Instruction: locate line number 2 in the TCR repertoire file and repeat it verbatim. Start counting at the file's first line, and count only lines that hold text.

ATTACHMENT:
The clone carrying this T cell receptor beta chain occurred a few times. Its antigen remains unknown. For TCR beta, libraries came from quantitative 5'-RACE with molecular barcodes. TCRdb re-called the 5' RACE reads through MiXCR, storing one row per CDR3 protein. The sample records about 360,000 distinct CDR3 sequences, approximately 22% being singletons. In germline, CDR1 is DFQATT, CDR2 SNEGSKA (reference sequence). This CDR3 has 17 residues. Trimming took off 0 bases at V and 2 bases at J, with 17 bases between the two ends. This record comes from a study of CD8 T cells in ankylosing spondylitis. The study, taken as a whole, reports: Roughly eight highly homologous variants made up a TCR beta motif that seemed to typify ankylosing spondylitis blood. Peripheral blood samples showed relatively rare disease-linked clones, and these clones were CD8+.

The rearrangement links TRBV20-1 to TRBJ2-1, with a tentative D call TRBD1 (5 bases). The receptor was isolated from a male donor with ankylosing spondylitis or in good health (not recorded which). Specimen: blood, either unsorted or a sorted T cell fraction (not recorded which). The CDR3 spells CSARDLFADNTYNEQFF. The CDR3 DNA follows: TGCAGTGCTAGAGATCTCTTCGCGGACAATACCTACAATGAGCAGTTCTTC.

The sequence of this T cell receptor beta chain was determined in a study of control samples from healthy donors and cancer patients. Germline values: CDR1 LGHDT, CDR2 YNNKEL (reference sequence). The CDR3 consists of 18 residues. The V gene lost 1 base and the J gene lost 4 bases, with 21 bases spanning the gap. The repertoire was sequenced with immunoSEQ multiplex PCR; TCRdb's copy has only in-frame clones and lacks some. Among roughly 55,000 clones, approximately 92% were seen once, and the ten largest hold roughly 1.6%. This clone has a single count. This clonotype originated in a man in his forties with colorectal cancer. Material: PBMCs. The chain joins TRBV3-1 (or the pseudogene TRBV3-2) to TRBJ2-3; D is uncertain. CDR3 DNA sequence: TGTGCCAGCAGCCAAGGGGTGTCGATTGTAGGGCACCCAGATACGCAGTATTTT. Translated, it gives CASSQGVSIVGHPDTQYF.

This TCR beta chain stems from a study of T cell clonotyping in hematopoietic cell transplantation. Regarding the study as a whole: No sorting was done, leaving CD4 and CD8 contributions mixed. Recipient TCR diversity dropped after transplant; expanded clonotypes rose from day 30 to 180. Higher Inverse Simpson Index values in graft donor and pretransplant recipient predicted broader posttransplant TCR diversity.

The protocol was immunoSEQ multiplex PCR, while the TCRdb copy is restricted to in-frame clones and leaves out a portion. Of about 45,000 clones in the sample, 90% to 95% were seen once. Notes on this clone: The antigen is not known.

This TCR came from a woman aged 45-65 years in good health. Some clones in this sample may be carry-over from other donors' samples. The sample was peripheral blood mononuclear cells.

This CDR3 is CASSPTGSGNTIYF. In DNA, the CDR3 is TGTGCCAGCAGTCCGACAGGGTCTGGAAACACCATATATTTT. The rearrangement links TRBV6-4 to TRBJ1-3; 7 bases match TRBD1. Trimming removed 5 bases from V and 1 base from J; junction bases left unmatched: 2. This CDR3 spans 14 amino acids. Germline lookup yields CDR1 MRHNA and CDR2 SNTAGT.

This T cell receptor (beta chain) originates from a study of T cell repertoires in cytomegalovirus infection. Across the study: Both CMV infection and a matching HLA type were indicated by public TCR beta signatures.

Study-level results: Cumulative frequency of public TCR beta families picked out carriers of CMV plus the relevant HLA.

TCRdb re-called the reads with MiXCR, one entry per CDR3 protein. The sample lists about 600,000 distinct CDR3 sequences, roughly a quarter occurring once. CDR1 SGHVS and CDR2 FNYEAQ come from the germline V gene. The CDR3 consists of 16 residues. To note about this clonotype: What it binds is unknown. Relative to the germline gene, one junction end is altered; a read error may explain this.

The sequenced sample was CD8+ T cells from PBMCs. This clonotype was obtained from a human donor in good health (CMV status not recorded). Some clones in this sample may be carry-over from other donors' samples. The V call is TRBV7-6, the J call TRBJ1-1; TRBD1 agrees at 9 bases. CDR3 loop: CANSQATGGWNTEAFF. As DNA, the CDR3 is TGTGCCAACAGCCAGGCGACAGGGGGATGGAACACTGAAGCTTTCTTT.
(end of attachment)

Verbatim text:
The rearrangement links TRBV20-1 to TRBJ2-1, with a tentative D call TRBD1 (5 bases). The receptor was isolated from a male donor with ankylosing spondylitis or in good health (not recorded which). Specimen: blood, either unsorted or a sorted T cell fraction (not recorded which). The CDR3 spells CSARDLFADNTYNEQFF. The CDR3 DNA follows: TGCAGTGCTAGAGATCTCTTCGCGGACAATACCTACAATGAGCAGTTCTTC.